•  sort of agree, except one thing (1+ / 0-)
    Recommended by:
    Jaiwithani

    There is no "popular vote because of caucuses.  They are far, far from reflecting the popular vote.  This could potentially benefit either Clinton or Obama, but there is no way to tell.

    So that means that while it is important, the popular vote certainly does not carry the same weight it would have other wise.  Just like the Florida popular vote does not carry the same weight that it would otherwise.  Note that I hope Florida and Michigan revote.

    Pledged delegates should be the #1 consideration.  That's the way the system is set up after all.  Popular vote outside Florida should be #2.  Popular vote including Florida should be #3.  Obviously the electability argument should be taken to consideration - and even though recent polls show Obama doing better against McCain, even in a EC matchup, I don't think anyone really knows who is more electable.

    With all this said, several things should be clear.  One is that because Obama is likely to have a pledged delegate lead between 100 and 150, probably even with a FL and MI revote, there really is little compelling argument that somehow he doesn't deserve it and should step aside, or that superdelegates shouldn't support him.  By the same token, Clinton's victories and closeness in the "popular vote" would suggest that she shouldn't back out and that superdelegates should be fine with supporting her as well.

    Aside from FL and MI and the charged nature of whether or not they are seated, this is playing out exactly as designed.  And aside from the calendar issues with four states getting protected status, I actually am coming to be pretty happy with it - th combination of caucuses, primaries and superdelegates.  We've got two heavyweight candidates, and the system is allowing them to show their strengths and weaknesses.  Short of seating both FL and MI to make the difference for Clinton - which will become a bigger and bigger topic for discussion because I don't think they will revote, I  think that things are looking pretty good for the dmeocratic process.

    "Use Jesus as a body shield while you rob the country blind" - Jud Caswell, The Men behind the Bushes

    by eparrot on Wed Mar 05, 2008 at 04:59:48 AM PST

  •  It's not about "the math," unlesss it gets you (1+ / 0-)
    Recommended by:
    letsbepragmatic

    all the way to 2025.  You can hope otherwise, even pretend otherwise, but you can't DEMAND otherwise.

    Assume some sort of revote in Michigan and Florida.  Yes, you can wail and gnash your teeth about rules, but in an election this close we won't ignore two big states, including the biggest swing state of all.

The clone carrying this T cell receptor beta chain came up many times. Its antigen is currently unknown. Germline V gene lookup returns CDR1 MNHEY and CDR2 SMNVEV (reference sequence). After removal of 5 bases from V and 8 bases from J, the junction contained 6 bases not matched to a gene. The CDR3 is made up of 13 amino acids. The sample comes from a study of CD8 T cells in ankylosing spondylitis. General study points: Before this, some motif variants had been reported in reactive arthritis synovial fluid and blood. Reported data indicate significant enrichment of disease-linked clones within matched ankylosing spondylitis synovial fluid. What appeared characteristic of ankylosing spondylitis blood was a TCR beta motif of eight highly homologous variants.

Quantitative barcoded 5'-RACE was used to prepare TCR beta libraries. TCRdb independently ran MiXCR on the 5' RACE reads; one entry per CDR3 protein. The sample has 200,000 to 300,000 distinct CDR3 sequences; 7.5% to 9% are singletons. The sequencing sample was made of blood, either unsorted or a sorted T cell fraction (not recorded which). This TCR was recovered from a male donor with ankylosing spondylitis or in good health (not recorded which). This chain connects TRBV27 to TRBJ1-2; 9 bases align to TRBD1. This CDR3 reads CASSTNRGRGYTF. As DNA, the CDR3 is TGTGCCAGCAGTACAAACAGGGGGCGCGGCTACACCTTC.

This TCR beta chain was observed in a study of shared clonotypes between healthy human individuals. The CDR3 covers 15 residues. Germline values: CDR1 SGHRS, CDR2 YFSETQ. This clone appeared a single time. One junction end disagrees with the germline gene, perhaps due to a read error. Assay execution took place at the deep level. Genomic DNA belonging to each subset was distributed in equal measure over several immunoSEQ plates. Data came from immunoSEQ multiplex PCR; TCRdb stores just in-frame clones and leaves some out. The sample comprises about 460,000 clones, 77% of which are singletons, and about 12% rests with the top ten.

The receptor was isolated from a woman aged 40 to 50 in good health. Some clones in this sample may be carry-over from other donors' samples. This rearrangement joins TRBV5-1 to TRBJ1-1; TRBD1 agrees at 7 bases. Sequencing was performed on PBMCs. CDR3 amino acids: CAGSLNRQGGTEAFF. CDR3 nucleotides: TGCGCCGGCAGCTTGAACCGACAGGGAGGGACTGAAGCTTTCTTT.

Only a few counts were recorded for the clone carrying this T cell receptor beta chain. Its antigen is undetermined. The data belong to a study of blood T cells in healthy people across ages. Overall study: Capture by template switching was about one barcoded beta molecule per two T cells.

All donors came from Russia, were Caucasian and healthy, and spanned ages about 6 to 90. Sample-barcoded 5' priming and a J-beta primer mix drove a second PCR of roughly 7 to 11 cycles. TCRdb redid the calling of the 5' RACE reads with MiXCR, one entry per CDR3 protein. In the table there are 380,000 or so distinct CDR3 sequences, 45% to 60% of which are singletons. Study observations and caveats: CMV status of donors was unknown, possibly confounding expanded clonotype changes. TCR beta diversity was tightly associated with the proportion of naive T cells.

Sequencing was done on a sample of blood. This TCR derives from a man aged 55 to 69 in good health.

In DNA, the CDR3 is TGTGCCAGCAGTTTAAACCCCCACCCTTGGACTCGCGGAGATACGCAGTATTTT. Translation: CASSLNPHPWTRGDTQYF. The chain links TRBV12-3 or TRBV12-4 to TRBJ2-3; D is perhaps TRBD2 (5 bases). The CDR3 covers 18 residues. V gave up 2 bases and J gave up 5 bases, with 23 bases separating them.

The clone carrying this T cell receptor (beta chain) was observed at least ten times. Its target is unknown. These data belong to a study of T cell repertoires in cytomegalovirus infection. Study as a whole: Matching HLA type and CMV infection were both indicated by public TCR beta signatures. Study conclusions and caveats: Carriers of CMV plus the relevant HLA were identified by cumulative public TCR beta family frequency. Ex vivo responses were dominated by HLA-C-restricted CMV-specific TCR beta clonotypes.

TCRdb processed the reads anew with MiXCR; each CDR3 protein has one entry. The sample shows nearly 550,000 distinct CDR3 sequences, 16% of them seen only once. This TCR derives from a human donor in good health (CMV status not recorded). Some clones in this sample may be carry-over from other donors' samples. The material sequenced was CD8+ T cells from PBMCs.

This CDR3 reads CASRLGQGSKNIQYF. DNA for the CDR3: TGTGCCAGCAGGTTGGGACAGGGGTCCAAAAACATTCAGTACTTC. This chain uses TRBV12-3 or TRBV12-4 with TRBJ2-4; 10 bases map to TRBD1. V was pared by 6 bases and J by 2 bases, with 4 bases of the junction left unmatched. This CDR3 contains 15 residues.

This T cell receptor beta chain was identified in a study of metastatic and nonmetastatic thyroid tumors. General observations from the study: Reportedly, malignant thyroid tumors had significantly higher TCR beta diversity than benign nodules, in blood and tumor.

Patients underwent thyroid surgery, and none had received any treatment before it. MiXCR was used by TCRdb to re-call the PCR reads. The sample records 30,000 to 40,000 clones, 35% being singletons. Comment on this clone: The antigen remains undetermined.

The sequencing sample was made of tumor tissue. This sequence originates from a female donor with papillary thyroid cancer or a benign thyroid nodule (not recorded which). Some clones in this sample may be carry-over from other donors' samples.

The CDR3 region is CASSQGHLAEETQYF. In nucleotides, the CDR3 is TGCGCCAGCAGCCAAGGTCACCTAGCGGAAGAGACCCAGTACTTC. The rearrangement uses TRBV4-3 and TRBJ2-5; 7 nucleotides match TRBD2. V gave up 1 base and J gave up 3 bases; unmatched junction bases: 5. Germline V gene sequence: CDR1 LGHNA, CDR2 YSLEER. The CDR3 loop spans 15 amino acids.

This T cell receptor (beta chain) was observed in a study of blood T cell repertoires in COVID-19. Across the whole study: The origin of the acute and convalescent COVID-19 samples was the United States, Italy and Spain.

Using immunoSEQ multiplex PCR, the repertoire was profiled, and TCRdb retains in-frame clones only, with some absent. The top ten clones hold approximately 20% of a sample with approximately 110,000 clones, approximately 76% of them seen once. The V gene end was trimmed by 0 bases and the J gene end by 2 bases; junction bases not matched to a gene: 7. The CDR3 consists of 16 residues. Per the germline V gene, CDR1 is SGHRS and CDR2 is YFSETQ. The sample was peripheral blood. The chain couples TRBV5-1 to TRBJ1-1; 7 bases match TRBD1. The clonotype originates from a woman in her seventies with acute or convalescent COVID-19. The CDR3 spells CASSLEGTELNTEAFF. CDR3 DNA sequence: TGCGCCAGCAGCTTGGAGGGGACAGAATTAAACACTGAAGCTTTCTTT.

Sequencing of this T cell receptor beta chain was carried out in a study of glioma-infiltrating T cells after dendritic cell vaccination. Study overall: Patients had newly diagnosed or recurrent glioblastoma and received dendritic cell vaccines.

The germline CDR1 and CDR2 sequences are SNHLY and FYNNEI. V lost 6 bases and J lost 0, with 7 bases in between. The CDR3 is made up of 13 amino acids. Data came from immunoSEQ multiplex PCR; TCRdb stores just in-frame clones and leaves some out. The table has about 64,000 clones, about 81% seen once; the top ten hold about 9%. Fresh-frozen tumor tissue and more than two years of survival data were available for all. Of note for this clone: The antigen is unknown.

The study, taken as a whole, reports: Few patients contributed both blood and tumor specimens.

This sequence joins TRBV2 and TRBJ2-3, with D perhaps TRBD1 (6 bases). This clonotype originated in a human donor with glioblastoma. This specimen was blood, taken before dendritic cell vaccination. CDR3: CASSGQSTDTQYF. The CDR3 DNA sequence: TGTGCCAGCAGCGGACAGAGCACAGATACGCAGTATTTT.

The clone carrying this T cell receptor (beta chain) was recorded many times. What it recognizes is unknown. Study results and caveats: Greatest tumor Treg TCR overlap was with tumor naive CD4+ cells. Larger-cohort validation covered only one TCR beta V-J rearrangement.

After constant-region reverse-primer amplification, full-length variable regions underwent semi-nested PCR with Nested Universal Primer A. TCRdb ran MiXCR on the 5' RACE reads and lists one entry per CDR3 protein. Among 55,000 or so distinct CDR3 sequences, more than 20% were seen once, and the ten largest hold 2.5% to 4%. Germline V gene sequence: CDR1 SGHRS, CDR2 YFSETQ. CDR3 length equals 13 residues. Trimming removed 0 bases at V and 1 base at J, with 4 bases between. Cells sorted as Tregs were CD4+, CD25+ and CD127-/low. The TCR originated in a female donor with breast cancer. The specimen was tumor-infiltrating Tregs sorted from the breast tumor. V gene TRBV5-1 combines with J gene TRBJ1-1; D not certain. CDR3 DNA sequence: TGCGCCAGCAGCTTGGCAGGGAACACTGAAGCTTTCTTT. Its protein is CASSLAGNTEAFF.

If Hillary wins the popular vote in California, New York, Texas, Ohio, Florida, Michigan, and Pennsylvania, and the only "big" on Obama's resume is his own, Illinois, the supers will have something to think about.  If Obama's margin in pledged delegates is entirely due to caucuses, his strength, they will also have to consider that there are no caucuses in November.

    They will need to figure out who is stronger, not nation-wide, but in the Electoral College.  The simple truth is that either can win with Kerry's states plus several medium-sized states, but only Hillary has a chance to win with Kerry's states plus Florida or Ohio.  Obama is not competitive in either.  They are equally competitive in Missouri, Hillary adds Arkansas, Obama adds Wisconsin.

    The real evaluation comes between now and Pennsylvania.  Come the Convention, they will ask "did Obama peak on February 29, or was Jimmy Olson Tuesday a blip?"  If the former, Hillary.  If the latter, Obama.  IMHO, Obama needs Pennsylvania.

    If you refuse to vote for OUR PARTY'S nominee in November, the blood of a thousand back-alley abortions will be on your hands.

    by dhonig on Wed Mar 05, 2008 at 05:05:56 AM PST

    •  But the "Big State" theory is a fraud (0+ / 0-)

      Hillary's campaign is always citing New Jersey as a big state.   It is true that it's 11th in terms of population, but Georgia is 10th and Obama beat Hillary by 67 to 31.  Virginia is 12th, and Obama beat Hillary by a huge margin there as well.